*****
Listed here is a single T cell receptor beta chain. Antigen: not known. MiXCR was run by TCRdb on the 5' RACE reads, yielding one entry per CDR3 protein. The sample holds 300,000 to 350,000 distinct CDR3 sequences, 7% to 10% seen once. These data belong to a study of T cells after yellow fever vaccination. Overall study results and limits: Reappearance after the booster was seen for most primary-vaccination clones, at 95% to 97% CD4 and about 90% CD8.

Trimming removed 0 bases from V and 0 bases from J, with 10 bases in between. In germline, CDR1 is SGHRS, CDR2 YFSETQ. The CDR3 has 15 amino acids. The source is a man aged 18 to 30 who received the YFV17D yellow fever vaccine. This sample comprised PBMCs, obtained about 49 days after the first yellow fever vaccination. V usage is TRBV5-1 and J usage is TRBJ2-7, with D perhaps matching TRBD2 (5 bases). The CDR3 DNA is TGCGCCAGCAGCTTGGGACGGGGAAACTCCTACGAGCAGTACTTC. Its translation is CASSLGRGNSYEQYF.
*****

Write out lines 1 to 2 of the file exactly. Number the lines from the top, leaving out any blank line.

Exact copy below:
Listed here is a single T cell receptor beta chain. Antigen: not known. MiXCR was run by TCRdb on the 5' RACE reads, yielding one entry per CDR3 protein. The sample holds 300,000 to 350,000 distinct CDR3 sequences, 7% to 10% seen once. These data belong to a study of T cells after yellow fever vaccination. Overall study results and limits: Reappearance after the booster was seen for most primary-vaccination clones, at 95% to 97% CD4 and about 90% CD8.

Trimming removed 0 bases from V and 0 bases from J, with 10 bases in between. In germline, CDR1 is SGHRS, CDR2 YFSETQ. The CDR3 has 15 amino acids. The source is a man aged 18 to 30 who received the YFV17D yellow fever vaccine. This sample comprised PBMCs, obtained about 49 days after the first yellow fever vaccination. V usage is TRBV5-1 and J usage is TRBJ2-7, with D perhaps matching TRBD2 (5 bases). The CDR3 DNA is TGCGCCAGCAGCTTGGGACGGGGAAACTCCTACGAGCAGTACTTC. Its translation is CASSLGRGNSYEQYF.